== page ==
Ozonation of Soluble Organics in Aqueous Solutions Using Microbubbles

Courtesy of:  Ozone: Science & Engineering  The Journal of the International Ozone Association

Ozone science and engineeringAuthors: Angela B. WalkerCostas Tsouris David W. DePaoli & K. Thomas Klasson


Pages 77-87 | Received 29 Feb 2000, Accepted 11 Jul 2000, Published online: 21 May 2007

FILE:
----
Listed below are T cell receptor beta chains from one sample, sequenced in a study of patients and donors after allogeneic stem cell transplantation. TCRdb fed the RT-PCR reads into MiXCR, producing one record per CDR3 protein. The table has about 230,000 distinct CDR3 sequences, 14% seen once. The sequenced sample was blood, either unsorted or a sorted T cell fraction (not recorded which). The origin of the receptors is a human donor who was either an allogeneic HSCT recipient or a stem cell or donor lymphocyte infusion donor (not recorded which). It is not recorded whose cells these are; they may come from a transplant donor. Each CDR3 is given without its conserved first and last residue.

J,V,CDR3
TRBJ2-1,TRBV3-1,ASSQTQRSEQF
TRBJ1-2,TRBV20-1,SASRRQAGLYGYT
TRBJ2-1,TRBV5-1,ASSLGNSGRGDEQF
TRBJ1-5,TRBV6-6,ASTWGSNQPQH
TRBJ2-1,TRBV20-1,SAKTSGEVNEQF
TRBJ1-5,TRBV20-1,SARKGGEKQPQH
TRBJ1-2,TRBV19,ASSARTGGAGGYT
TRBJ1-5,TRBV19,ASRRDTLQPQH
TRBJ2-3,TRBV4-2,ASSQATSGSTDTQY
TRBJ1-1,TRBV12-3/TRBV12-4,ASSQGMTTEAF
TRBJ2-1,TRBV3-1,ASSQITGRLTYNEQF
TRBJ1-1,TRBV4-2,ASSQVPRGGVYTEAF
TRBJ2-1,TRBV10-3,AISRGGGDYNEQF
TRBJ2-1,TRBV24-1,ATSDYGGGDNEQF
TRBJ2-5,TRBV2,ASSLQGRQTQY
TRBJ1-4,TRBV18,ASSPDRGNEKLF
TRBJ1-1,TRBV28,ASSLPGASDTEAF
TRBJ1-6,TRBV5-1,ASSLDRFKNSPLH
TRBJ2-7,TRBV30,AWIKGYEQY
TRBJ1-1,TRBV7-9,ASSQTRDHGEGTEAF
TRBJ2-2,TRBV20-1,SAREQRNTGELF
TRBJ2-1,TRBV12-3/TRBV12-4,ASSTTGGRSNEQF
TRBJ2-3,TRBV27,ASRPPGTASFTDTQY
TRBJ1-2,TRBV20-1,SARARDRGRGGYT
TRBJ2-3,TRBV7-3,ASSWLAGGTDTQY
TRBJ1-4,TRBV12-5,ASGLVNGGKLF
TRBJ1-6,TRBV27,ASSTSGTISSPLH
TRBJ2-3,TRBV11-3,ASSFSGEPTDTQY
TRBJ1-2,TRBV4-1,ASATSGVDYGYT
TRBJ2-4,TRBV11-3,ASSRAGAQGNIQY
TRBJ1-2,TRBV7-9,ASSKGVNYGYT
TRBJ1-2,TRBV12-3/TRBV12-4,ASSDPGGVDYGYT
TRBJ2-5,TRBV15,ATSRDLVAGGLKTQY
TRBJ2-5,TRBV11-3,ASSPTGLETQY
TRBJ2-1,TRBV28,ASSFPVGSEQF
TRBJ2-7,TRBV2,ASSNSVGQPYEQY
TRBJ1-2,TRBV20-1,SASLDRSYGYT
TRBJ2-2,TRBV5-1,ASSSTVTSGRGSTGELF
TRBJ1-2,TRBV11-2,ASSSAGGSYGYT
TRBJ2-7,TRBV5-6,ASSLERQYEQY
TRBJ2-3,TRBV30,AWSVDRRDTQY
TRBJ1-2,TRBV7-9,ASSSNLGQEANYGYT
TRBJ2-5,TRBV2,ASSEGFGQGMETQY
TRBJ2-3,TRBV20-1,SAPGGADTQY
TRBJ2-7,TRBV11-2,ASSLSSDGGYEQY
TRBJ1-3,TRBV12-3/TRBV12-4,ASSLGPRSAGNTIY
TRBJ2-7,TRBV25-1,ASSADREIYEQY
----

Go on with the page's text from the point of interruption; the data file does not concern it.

This work investigates ozonation of a mixture of benzene, toluene, ethylbenzene, and xylenes (BTEX) dissolved in aqueous solutions having salt concentrations ranging from 0 to 2 M. The effect of microbubbles on the ozonation rate is examined. Microbubbles are formed either by an electrostatic spraying method or by a small-pore bubble diffuser. Although electrostatic spraying is effective for BTEX removal in low-conductivity solutions, results indicate it is not suitable for microbubble formation in high-ionic-strength solutions due to high electric current. In contrast, the bubble-diffuser method proved to be very effective in producing small bubbles in high-ionic-strength solutions. The production of small bubbles makes it possible to mitigate the mass transfer limitation, which has been shown to be the primary restriction in ozonation systems. When a bubble diffuser is employed, the removal rate of BTEX from simulated seawater is approximately twice that obtained with a simple capillary tube.


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